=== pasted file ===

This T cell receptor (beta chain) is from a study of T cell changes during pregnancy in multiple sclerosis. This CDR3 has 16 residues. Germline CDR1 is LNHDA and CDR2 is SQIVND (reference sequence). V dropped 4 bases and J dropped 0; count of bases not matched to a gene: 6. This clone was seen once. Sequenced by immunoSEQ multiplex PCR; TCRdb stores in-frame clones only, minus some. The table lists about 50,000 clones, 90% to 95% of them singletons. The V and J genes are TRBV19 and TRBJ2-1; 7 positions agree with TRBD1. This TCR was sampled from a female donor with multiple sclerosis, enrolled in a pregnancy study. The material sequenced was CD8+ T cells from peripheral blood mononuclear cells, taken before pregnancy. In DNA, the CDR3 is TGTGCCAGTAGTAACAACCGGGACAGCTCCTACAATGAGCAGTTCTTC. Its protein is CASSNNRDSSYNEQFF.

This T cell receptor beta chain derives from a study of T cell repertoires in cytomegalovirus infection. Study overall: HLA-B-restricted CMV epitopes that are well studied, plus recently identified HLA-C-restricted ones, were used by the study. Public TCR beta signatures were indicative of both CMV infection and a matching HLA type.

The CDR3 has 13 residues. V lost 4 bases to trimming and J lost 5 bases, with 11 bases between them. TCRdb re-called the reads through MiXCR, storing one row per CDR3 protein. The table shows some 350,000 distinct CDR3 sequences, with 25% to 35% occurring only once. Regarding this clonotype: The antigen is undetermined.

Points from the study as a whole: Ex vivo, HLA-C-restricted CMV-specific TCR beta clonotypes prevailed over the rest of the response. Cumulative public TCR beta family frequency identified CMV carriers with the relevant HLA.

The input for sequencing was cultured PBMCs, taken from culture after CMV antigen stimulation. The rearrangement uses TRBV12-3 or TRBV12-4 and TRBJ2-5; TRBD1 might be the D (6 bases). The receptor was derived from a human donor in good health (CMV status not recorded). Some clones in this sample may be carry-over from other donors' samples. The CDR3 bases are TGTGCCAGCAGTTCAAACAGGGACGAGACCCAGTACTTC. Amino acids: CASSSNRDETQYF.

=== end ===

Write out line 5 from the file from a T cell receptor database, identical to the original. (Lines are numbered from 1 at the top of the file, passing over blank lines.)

The input for sequencing was cultured PBMCs, taken from culture after CMV antigen stimulation. The rearrangement uses TRBV12-3 or TRBV12-4 and TRBJ2-5; TRBD1 might be the D (6 bases). The receptor was derived from a human donor in good health (CMV status not recorded). Some clones in this sample may be carry-over from other donors' samples. The CDR3 bases are TGTGCCAGCAGTTCAAACAGGGACGAGACCCAGTACTTC. Amino acids: CASSSNRDETQYF.